Your Holiday Planning Timeline for a Low-Stress Season

Remove the stress from holiday planning with this holiday timeline.

Holiday planning

Proactive and strategic planning is key to minimizing the stress and frustration office managers often experience when it comes to holiday planning. Use this simple holiday planning guide to conquer the many ancillary tasks that you're required to handle so you can enjoy this festive and celebratory season.

By Early October

  • Brainstorm holiday party ideas. Office managers can send a companywide email asking for suggestions on the holiday party theme, time and date. Collaborate with procurement to identify budget-appropriate options.
  • Determine client and employee gifts. Office managers can determine the best approach for distributing gifts based on budgets and feedback from management. Also keep in mind human resources policies, and, in addition to the IRS' limitations that deductible business gifts cannot exceed $25, clients may have their own restrictions regarding the gifts they can accept. When in doubt, consult the team member with the direct client relationship to confirm.
  • Secure resources for seasonal office cards. Secure creative resources to take the team photo you feature on holiday cards or hire a designer to craft your holiday card concept.

By Mid-October

  • Determine who will be in the office and when. Office managers should email all departmental managers to request a final list of who on the team will be on vacation and when. The sooner team vacation schedules are finalized, the better equipped you are to tackle other holiday planning needs — including when to hold the holiday office party, the deadline for circulating holiday greeting cards for staff to sign and how to plan for staffing shortages.
  • Complete holiday card concepts. Office managers should have scheduled the team photo and finalized concepts for holiday cards by this time. Engage the print buying team to finalize holiday card orders.

By Late October

  • Verify details for sending client gifts: Distribute client mailing lists to team managers to confirm that addresses and recipient information on file is accurate.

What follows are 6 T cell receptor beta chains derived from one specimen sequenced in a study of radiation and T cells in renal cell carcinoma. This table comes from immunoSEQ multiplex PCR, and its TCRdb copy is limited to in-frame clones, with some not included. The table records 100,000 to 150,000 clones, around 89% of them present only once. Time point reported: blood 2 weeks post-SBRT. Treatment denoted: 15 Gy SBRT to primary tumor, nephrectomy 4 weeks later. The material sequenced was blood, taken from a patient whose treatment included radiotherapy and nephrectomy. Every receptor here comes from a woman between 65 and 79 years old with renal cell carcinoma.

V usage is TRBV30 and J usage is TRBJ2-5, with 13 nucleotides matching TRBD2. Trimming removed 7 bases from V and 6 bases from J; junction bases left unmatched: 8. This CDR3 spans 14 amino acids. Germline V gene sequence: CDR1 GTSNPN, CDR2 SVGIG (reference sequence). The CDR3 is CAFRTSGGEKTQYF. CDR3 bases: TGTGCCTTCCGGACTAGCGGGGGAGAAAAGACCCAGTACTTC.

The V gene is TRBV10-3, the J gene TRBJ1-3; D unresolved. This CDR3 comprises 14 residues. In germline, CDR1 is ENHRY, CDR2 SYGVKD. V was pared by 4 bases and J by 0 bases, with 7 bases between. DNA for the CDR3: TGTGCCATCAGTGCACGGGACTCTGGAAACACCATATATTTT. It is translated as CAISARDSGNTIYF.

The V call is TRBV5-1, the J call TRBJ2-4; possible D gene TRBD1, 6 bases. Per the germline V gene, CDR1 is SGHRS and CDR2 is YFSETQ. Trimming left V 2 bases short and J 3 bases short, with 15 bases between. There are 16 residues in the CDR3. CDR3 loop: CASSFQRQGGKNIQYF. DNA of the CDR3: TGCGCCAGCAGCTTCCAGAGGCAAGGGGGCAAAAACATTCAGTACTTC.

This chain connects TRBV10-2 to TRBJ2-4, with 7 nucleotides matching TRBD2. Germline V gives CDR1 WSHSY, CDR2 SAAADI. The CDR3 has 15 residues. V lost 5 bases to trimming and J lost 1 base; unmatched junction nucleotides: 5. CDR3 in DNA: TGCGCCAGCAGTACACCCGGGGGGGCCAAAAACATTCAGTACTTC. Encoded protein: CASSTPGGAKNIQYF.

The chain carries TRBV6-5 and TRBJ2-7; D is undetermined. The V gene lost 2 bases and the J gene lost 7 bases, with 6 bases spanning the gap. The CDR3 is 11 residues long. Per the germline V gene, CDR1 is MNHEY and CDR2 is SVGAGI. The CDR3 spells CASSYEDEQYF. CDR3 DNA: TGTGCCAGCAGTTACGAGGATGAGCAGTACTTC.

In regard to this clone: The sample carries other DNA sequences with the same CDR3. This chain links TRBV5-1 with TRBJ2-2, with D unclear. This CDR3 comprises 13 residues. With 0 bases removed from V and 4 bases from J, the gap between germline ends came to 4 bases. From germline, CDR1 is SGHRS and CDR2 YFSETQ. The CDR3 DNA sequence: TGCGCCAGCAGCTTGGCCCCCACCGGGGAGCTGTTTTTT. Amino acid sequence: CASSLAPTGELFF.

• Settle on logistics for the holiday party: Negotiate and finalize rates on event locations, caterers and other staff who'll be part of the holiday office festivities by this time.

By Early November

  • Have the team personalize those holiday cards: Distribute holiday cards for team members to sign, with a suggested deadline so you can have the time to address them.
  • Send electronic invitations for the party: Share the details of what employees should expect during the festivities, including how to find the venue if it's not readily apparent.

By Mid-November

  • Get a final head count for the party: Secure RSVP information for employees who will attend the holiday office party. Confirm numbers with the caterer and other vendors who will support the festivities.
  • Decorate: Arrange help — whether from interns, willing employees or temporary staff — to get holiday office decorations out of storage and displayed in the office.

By Late November

  • Aim to have all holiday planning complete. Ensure holiday cards are in the mail, client gift baskets are in transit and your office party planning is complete.

Holiday planning is often a thankless job, but it's less daunting for office managers when a logical series of tasks is laid out to keep you on track. Start planning at least three months in advance of the season and secure the help you need, so you can enjoy the fruits of all your hard work during the holiday season.